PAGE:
American troops think that white nationalism presents more of a threat to national security then international hot spots like Syria and Afghanistan, according to a new poll from the Military Times.
Disturbingly, one in four also reported having seen examples of white nationalism among their fellow servicemen. That number was much higher for minorities within the military, 42 percent of which said they’d personally experienced some form of white nationalism in the ranks. The number of white service members who said they’d experienced the same was less than half that (18 per cent).
The survey asked whether white nationalists are a threat to national security, and 30 percent of the 1,131 respondents said it was — more than Syria (27 percent), Afghanistan (22 percent) and Iraq (17 percent). However, five percent of those who participated also complained that groups like Black Lives Matter weren’t included in the options. One Navy commander, who declined to give his name, said that “white nationalism is not a terrorist organization.”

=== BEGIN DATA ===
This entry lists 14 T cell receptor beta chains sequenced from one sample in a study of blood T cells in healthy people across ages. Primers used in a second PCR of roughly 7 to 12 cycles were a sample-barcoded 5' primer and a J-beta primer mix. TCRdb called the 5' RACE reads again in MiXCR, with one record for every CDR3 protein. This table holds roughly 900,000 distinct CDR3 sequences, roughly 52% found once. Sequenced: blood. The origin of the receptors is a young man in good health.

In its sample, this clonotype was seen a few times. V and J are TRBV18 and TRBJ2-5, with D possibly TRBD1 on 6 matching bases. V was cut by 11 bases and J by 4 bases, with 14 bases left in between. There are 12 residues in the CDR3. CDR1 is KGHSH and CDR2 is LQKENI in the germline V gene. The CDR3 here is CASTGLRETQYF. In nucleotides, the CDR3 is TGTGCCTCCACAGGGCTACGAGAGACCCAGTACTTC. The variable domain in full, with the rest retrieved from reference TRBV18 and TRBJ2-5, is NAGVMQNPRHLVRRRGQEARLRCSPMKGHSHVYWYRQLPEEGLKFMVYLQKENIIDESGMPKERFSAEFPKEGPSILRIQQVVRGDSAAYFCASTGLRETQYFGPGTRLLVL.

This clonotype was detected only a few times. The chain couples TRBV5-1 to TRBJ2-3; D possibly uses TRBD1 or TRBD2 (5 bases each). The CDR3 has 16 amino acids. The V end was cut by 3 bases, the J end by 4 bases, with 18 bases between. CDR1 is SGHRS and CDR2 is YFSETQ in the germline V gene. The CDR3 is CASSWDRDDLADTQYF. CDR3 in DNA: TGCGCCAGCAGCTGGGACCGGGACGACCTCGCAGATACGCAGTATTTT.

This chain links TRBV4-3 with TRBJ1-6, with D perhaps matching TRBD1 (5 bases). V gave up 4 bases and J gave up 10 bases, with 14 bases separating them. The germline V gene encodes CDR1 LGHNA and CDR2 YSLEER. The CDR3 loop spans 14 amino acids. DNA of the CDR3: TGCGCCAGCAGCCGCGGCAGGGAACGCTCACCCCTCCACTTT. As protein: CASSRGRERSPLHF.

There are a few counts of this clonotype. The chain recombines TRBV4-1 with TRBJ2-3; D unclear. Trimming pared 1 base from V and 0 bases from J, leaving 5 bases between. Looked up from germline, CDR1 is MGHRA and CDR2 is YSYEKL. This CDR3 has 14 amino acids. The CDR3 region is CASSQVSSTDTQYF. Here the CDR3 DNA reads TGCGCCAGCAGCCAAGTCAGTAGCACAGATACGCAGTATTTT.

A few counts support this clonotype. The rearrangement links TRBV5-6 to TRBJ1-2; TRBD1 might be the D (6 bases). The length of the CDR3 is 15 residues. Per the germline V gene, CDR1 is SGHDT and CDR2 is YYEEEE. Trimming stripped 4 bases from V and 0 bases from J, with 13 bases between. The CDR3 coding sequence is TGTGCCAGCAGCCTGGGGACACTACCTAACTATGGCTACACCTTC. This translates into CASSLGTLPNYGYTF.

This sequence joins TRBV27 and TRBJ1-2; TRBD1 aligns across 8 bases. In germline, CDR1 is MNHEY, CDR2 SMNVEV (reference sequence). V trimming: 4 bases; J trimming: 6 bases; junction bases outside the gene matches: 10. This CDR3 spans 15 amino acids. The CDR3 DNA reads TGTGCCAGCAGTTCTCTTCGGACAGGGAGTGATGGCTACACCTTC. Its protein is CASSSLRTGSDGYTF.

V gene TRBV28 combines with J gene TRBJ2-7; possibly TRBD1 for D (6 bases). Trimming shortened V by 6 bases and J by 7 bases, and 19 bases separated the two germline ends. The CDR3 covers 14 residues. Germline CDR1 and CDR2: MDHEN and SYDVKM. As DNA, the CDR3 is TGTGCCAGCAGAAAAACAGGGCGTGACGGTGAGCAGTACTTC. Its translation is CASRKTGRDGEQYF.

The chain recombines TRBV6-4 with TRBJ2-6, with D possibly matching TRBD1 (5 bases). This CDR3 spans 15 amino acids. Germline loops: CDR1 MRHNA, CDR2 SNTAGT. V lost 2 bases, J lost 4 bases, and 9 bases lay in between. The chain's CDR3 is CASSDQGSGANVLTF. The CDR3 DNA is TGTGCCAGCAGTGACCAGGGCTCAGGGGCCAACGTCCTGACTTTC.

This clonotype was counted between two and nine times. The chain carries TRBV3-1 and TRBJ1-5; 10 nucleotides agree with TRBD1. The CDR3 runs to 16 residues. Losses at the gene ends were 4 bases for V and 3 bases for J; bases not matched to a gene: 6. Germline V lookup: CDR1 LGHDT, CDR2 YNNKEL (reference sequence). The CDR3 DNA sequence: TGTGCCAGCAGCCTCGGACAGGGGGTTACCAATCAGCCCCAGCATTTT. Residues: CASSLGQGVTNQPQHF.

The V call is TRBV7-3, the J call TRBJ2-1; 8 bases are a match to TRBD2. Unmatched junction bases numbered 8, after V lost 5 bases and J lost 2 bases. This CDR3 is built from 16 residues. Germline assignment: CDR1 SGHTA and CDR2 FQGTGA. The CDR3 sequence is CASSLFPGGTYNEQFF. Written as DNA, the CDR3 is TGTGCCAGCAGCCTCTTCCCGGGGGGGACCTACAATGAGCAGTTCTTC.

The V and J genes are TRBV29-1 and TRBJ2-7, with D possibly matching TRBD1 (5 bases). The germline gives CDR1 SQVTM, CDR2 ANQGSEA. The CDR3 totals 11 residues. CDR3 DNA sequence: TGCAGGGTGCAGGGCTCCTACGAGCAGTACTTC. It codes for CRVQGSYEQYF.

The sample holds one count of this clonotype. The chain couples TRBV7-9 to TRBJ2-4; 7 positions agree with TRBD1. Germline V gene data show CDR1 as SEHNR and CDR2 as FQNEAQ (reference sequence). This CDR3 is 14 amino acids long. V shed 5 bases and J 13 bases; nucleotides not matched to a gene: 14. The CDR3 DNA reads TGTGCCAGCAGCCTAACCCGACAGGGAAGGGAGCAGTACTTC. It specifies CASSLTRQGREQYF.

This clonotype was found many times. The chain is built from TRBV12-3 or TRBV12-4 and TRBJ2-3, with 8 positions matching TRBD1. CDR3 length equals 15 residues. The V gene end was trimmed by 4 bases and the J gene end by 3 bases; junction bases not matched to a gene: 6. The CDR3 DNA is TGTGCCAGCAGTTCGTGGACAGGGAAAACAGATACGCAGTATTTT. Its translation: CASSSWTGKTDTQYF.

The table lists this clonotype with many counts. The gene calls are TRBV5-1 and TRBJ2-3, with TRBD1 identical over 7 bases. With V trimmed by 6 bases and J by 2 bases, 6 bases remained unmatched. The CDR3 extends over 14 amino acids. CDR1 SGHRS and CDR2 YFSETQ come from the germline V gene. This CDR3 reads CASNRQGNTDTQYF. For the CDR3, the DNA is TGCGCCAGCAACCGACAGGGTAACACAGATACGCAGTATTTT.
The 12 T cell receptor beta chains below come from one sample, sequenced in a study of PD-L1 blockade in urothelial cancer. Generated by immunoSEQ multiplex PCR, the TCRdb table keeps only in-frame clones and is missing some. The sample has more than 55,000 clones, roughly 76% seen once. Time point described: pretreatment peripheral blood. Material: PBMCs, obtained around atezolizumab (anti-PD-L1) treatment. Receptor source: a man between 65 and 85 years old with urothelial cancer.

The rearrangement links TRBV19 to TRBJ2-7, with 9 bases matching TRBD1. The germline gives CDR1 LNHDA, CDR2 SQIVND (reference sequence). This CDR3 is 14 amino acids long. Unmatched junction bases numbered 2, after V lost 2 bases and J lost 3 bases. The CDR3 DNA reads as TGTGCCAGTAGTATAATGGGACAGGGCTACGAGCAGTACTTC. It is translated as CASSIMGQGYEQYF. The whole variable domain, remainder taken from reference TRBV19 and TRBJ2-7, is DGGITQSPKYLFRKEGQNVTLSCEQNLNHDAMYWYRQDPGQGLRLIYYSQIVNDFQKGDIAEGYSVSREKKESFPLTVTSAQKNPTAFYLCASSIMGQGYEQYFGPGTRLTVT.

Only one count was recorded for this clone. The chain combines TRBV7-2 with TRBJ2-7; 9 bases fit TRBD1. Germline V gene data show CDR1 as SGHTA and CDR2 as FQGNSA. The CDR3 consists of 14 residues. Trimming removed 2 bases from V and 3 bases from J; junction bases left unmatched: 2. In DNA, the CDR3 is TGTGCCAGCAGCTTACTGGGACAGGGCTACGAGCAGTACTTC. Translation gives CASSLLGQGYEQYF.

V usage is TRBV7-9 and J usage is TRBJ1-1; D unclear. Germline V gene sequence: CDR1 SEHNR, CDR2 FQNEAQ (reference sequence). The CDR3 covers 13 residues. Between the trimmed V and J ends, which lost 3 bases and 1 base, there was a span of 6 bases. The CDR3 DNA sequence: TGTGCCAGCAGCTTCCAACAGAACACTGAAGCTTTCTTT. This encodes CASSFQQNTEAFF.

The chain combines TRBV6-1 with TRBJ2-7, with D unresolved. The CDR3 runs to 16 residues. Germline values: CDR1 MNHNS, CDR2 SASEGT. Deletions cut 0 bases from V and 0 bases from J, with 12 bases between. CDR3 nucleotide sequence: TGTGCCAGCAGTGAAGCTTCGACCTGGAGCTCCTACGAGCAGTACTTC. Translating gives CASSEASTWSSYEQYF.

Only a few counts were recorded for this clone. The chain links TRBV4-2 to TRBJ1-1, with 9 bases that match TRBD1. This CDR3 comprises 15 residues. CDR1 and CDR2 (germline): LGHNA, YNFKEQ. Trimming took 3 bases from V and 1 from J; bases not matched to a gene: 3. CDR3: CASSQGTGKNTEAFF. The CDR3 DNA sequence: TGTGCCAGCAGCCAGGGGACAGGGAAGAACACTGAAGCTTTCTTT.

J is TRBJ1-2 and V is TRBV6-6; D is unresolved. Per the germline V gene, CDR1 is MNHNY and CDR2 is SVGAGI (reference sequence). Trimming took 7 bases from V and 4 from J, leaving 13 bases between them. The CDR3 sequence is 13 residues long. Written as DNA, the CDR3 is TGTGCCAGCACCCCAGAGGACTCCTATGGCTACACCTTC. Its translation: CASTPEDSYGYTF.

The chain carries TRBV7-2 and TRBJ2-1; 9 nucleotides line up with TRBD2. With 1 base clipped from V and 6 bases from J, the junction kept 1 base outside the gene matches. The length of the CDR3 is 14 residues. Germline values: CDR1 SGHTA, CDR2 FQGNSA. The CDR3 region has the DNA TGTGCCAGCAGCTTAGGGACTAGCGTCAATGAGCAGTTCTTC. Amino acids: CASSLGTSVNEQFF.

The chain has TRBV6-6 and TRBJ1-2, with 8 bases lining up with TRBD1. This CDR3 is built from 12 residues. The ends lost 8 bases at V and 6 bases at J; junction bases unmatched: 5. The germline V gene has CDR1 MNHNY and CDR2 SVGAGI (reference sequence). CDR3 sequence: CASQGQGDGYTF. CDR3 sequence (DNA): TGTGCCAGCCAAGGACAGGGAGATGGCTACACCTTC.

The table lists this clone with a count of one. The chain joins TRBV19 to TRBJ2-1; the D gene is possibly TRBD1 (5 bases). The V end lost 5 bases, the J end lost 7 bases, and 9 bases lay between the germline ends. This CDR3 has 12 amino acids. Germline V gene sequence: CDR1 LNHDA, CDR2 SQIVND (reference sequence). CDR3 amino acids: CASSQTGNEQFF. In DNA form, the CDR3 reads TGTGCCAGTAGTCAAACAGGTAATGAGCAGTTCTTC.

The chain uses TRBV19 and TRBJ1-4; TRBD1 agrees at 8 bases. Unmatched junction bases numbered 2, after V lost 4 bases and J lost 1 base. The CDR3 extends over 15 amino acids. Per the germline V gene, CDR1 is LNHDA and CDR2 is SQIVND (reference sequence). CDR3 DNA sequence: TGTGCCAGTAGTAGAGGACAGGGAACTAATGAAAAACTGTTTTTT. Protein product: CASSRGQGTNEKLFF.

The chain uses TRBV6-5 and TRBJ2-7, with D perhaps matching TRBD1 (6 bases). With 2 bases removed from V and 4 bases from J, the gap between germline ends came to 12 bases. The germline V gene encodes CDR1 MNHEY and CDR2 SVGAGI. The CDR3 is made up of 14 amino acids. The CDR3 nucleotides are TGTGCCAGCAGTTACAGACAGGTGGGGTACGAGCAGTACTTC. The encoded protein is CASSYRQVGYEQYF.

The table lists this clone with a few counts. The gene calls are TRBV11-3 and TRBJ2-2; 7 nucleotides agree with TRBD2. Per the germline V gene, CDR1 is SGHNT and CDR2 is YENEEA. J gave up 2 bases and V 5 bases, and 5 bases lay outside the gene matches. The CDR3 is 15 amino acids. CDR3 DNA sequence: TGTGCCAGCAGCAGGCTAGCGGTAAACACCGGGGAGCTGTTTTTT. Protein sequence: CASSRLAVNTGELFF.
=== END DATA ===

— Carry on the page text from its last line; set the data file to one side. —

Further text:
The U.S. military has had a troubled relationship with white nationalism within its ranks for years. A 2009 report by the Department for Homeland Security warned that “rightwing extremists will attempt to recruit and radicalize returning veterans in order to exploit their skills and knowledge derived from military training and combat.” It added that “the willingness of a small percentage of military personnel to join extremist groups during the 1990s because they were disgruntled, disillusioned, or suffering from the psychological effects of war is being replicated.”
Since that report there have been several examples of veterans or active service members engaging in hate crimes or advocating for white nationalism. In 2012, Army veteran Wade Michael Page killed six people at a Sikh temple in Wisconsin before being shot by police. That same year, four soldiers stationed at Fort Stewart, Georgia, were arrested for killing a 19-year-old and his 17-year-old girlfriend, as well as being part of a militia group called FEAR (Forever Enduring, Always Ready), who wanted to poison the apple crop in Washington state, kill local judicial and political leaders, and ultimately assassinate Barack Obama.
More recently the self-described leader of Vanguard America, which alleged Charlottesville murderer James Alex Fields belonged to, was revealed to be a Marine Corps veteran. He was reportedly on active duty until January 2017 — five years after he self-identified as a white supremacist. Richard Spencer’s bodyguard was also recently revealed to be a member of the Alabama National Guard, who hosted a Neo-Nazi podcast and helped organize the Unite the Right rally. The Alabama National Guard said that they were investigating the incident, and noted that, per the Army’s Command Policy, “military personnel must reject participation extremist organizations or activities.”